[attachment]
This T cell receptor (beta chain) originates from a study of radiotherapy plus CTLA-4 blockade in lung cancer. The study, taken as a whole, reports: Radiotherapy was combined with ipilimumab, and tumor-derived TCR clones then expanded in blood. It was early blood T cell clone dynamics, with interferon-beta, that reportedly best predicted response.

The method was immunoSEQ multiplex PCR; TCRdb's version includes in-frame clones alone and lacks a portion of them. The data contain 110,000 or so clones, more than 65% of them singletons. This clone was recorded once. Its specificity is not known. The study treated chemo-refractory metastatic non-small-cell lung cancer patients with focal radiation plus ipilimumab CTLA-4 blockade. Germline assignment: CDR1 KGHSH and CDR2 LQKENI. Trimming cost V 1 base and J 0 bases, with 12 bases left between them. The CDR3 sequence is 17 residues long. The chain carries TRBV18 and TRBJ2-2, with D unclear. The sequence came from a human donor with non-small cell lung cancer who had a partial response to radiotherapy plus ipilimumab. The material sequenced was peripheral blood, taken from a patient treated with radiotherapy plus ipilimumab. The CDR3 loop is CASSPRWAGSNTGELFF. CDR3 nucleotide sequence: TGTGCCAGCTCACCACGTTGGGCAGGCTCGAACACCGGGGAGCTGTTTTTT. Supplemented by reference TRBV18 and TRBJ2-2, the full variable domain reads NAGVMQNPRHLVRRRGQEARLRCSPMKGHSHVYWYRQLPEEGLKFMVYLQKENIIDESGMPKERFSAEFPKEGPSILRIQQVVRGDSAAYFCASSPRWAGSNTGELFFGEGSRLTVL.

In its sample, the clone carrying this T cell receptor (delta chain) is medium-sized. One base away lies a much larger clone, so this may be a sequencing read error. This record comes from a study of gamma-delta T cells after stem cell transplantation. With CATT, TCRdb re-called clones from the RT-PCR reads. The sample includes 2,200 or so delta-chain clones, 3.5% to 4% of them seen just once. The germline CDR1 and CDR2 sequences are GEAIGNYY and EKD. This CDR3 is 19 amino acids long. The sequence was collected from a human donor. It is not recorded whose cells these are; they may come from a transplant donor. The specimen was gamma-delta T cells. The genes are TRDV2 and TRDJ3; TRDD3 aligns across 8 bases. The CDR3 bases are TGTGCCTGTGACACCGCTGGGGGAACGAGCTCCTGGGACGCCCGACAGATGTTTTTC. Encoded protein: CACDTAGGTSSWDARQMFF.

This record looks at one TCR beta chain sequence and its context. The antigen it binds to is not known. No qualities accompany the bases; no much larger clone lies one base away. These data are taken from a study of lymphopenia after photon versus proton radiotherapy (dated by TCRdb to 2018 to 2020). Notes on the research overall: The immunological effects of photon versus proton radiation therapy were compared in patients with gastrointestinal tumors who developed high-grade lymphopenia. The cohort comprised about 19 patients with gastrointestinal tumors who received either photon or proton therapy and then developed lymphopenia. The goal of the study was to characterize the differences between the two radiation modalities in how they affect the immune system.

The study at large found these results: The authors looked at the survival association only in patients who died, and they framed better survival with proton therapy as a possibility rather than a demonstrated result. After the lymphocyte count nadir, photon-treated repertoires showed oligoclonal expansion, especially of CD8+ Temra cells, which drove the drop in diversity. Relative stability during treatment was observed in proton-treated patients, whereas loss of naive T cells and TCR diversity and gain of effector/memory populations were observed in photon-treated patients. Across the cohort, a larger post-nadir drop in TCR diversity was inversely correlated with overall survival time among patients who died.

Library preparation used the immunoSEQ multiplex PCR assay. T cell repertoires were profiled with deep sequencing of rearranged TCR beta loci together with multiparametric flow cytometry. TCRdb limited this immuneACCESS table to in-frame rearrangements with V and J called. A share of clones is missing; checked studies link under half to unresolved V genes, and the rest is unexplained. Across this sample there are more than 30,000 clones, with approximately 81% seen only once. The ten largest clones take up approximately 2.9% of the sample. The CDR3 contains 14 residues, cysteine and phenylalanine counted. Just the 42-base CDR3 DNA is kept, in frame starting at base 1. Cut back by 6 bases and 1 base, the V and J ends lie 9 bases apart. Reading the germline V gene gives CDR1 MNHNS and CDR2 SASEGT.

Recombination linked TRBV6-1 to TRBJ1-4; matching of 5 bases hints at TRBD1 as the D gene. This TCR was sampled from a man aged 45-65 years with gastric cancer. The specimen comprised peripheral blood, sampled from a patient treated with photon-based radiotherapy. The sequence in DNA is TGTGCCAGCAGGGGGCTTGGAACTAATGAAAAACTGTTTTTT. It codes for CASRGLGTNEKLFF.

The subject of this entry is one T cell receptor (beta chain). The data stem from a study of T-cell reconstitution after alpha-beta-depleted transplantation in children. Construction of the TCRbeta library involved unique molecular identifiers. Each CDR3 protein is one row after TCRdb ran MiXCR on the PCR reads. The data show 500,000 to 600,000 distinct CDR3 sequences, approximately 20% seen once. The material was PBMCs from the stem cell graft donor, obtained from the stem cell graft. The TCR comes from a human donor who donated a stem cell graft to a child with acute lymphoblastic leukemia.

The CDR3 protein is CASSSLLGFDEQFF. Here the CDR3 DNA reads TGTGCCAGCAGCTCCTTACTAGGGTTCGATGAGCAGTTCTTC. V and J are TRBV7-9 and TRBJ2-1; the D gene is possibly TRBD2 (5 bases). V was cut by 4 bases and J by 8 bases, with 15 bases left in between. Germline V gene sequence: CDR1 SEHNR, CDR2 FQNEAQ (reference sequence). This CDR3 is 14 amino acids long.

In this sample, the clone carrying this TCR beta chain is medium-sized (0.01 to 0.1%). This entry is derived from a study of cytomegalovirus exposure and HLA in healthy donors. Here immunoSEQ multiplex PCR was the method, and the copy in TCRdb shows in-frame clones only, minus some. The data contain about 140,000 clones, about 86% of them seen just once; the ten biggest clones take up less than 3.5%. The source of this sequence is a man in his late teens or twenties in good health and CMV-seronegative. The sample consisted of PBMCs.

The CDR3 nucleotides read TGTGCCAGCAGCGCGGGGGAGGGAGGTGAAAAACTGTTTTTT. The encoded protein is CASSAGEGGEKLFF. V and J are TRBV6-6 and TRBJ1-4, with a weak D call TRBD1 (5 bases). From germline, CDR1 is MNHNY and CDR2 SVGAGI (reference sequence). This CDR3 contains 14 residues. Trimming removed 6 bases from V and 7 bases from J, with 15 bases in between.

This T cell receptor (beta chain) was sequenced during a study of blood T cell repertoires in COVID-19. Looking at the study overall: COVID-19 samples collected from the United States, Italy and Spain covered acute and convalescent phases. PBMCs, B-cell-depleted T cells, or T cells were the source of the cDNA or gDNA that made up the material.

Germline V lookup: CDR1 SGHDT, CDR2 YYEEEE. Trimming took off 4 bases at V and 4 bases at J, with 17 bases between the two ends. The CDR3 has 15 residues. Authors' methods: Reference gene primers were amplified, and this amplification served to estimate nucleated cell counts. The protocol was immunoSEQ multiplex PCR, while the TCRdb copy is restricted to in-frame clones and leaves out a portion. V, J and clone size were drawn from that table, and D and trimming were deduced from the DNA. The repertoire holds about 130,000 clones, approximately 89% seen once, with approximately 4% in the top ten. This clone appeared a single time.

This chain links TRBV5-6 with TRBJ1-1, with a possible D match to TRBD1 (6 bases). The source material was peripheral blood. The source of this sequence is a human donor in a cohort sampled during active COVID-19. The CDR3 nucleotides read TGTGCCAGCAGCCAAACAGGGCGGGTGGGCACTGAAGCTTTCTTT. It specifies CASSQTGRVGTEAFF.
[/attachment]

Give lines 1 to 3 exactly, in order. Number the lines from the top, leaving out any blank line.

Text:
This T cell receptor (beta chain) originates from a study of radiotherapy plus CTLA-4 blockade in lung cancer. The study, taken as a whole, reports: Radiotherapy was combined with ipilimumab, and tumor-derived TCR clones then expanded in blood. It was early blood T cell clone dynamics, with interferon-beta, that reportedly best predicted response.

The method was immunoSEQ multiplex PCR; TCRdb's version includes in-frame clones alone and lacks a portion of them. The data contain 110,000 or so clones, more than 65% of them singletons. This clone was recorded once. Its specificity is not known. The study treated chemo-refractory metastatic non-small-cell lung cancer patients with focal radiation plus ipilimumab CTLA-4 blockade. Germline assignment: CDR1 KGHSH and CDR2 LQKENI. Trimming cost V 1 base and J 0 bases, with 12 bases left between them. The CDR3 sequence is 17 residues long. The chain carries TRBV18 and TRBJ2-2, with D unclear. The sequence came from a human donor with non-small cell lung cancer who had a partial response to radiotherapy plus ipilimumab. The material sequenced was peripheral blood, taken from a patient treated with radiotherapy plus ipilimumab. The CDR3 loop is CASSPRWAGSNTGELFF. CDR3 nucleotide sequence: TGTGCCAGCTCACCACGTTGGGCAGGCTCGAACACCGGGGAGCTGTTTTTT. Supplemented by reference TRBV18 and TRBJ2-2, the full variable domain reads NAGVMQNPRHLVRRRGQEARLRCSPMKGHSHVYWYRQLPEEGLKFMVYLQKENIIDESGMPKERFSAEFPKEGPSILRIQQVVRGDSAAYFCASSPRWAGSNTGELFFGEGSRLTVL.

In its sample, the clone carrying this T cell receptor (delta chain) is medium-sized. One base away lies a much larger clone, so this may be a sequencing read error. This record comes from a study of gamma-delta T cells after stem cell transplantation. With CATT, TCRdb re-called clones from the RT-PCR reads. The sample includes 2,200 or so delta-chain clones, 3.5% to 4% of them seen just once. The germline CDR1 and CDR2 sequences are GEAIGNYY and EKD. This CDR3 is 19 amino acids long. The sequence was collected from a human donor. It is not recorded whose cells these are; they may come from a transplant donor. The specimen was gamma-delta T cells. The genes are TRDV2 and TRDJ3; TRDD3 aligns across 8 bases. The CDR3 bases are TGTGCCTGTGACACCGCTGGGGGAACGAGCTCCTGGGACGCCCGACAGATGTTTTTC. Encoded protein: CACDTAGGTSSWDARQMFF.